We sang his condemnations in our “6 Most Vile Characters in Game of Thrones”, and wouldn’t you know it?  He’s the only one from that list still alive and kicking.  We’re talking about Lord Protector of the Vale, Petyr Baelish, AKA Littlefinger.

To call Littlefinger duplicitous, manipulative, Machiavellian, shrewd and cunning — would be a vast understatement, because he’s the most in all these categories.

But now that he’s in Winterfell among a more vigilant Sansa, a Bravoosian water-dancing uber-assassin Arya, the White Wolf and an all-seeing Bran (and without George RR Martin writing him) — are his days numbered?

“Fight every battle, everywhere, always, in your mind,” Littlefinger tells Sansa in Game of Thrones Season 7, Episode 3. Proof that the schemer has one last trick up his sleeve? Or will these be his final words of wisdom with the odds stacked against him in Winterfell?

Compared to previous seasons, it seems like Littlefinger has fallen off. He’s been relegated to mostly lurking in the background like a creeper quietly observing the ins and outs of Winterfell politics under the newly restored Stark regime. So it would be easy to think Littlefinger, meticulous planning notwithstanding, might be fading into irrelevance at this point. But if this series has taught us anything, underestimating the Lord of Harrenhal is a fatal mistake.

One must never let their guard down when Petyr Baelish is concerned, and it’s when he seems most harmless that you should worry most. Baelish didn’t gain his own castle or become the Lord Protector of the Vale without being a true master manipulator. And, because his power derives from knowing just how to seize opportunities in the midst of chaos, he can expertly adapt to the constantly changing factions in Westeros.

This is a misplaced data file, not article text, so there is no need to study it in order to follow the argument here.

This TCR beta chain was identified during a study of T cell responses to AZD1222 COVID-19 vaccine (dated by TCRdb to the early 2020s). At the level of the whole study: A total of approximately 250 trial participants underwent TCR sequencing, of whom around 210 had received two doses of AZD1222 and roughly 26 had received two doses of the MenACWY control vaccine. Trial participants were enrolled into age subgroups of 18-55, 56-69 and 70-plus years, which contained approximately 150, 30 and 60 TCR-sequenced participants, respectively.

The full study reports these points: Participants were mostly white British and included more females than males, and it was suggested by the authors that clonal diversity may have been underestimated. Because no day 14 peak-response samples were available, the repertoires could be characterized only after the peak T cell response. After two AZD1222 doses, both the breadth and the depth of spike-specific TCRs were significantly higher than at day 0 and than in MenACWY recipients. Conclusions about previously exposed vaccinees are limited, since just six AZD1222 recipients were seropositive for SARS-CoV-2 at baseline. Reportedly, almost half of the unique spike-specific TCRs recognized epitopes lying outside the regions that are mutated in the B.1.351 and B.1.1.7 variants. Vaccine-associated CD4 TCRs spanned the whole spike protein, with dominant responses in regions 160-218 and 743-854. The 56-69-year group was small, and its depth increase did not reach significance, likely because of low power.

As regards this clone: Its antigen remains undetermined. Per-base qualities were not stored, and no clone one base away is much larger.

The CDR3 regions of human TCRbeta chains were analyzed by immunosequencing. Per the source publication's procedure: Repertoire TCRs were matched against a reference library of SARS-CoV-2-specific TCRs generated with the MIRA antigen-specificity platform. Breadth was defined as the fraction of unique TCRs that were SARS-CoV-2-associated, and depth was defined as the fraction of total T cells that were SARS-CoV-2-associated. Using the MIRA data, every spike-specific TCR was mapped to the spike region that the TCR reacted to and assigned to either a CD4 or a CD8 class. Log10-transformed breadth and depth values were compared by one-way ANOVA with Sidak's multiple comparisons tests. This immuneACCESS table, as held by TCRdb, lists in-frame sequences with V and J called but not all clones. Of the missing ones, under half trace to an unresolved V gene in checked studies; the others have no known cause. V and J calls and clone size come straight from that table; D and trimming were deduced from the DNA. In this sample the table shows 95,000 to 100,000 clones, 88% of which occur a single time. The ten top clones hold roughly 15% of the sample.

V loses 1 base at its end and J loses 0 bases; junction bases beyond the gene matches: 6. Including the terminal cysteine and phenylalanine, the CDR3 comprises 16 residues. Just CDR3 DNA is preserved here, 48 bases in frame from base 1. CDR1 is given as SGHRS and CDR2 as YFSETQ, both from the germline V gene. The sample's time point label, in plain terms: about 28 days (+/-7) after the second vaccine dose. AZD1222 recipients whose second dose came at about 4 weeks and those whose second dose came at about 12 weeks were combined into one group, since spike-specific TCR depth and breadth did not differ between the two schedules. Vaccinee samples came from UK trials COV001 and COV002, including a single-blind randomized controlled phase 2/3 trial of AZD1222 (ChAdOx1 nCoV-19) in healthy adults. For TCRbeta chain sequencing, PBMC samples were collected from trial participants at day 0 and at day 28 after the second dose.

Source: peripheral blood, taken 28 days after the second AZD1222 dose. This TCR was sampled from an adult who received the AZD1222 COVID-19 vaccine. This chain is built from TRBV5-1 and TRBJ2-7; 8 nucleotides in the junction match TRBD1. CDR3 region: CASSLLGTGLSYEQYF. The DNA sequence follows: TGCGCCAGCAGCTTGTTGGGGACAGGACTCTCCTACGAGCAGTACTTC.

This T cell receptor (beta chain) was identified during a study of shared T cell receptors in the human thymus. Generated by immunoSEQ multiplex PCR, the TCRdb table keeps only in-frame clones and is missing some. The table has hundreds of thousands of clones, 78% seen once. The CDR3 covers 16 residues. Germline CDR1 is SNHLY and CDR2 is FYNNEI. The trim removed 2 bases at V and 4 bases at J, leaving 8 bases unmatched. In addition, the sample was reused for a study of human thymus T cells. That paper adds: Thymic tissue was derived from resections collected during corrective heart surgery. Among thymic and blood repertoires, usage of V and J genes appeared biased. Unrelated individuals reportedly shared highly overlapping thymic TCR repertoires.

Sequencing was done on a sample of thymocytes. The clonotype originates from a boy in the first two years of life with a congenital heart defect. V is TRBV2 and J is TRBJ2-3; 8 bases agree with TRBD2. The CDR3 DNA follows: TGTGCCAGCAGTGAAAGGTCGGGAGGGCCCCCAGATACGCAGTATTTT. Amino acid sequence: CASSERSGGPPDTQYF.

Littlefinger has stuck with Sansa for the latter chunk of the series because of his creepy infatuations with the Tully-est Stark women but also because she provided him with his easiest route to controlling The North, and eventually the Iron Throne. Only Littlefinger had the foresight to see so many steps ahead even back when Sansa was a helpless prisoner in King’s Landing.

When the Boltons took The North, marrying Sansa to Ramsay suited his plans. When that plan fell apart and Sansa and Ned’s bastard set out to retake Winterfell, Jon became a threat to the Sansa’s claim to The North. So Littlefinger began to subtly paint Jon as an unqualified usurper in Sansa’s eyes. His provocation of Jon in the tombs was likely an attempt to push Jon into paranoid, over-protective brother mode, likely to create even more friction between the two.

When Jon left, putting Sansa in charge, this further played into Baelish’s hands since he needed Jon out of the picture to maintain Sansa’s claim. Also, the fact that Jon was allying with Tyrion Lannister of all people may also play into Littlefinger’s hands.

The return of Bran and Arya complicated that plan but not much since Arya is younger and Bran immediately abdicated his claim to Sansa. A piece from Nerdist speculates how gifting the dagger to Bran may be the first step in a manipulation that would have Bran use the dagger to kill Jon as Baelish tries to turn Jon’s siblings against him. After all, Littlefinger has been trying to link that dagger to Jon’s Lannister buddy for the entire run of the series. Though now that Bran hinted he knows too much, that’s a definite loose end Littlefinger will want to tie up.

But, even as Baelish has never seemed further from reaching the top of his chaotic ladder to The Iron Thrones, we can’t assume he doesn’t have his own pawns in place in The Red Keep ready to move when the time is right. In A Clash of Kings, book Tyrion observes the ways Petyr has his little fingers into everything in the palace:

And in the process, he moved his own men into place. The Keepers of the Keys were his, all four. The King’s Counter and the King’s Scales were men he’d named. The officers in charge of all three mints. Harbormasters, tax farmers, customs sergeants, wool factors, toll collectors, pursers, wine factors, nine of every ten belonged to Littlefinger.

No one had ever thought to question the appointments, and why should they? Littlefinger was no threat to anyone. A clever, smiling, genial man, everyone’s friend, always able to find whatever gold the king or his Hand required…

Book Tyrion intended to replace Baelish’s men with his own but may have been removed as acting Hand before ever doing so. I suspect TV Littlefinger likely installed his own people in key positions in much the same way as his book counterpart. And that’s why I think Littlefinger will find his way back to King’s Landing soon enough and will be present when the war between the Dragon and the Lion reaches optimal chaos. That’s when I think one word from Littlefinger will initiate a coup that successfully places him on The Iron Throne.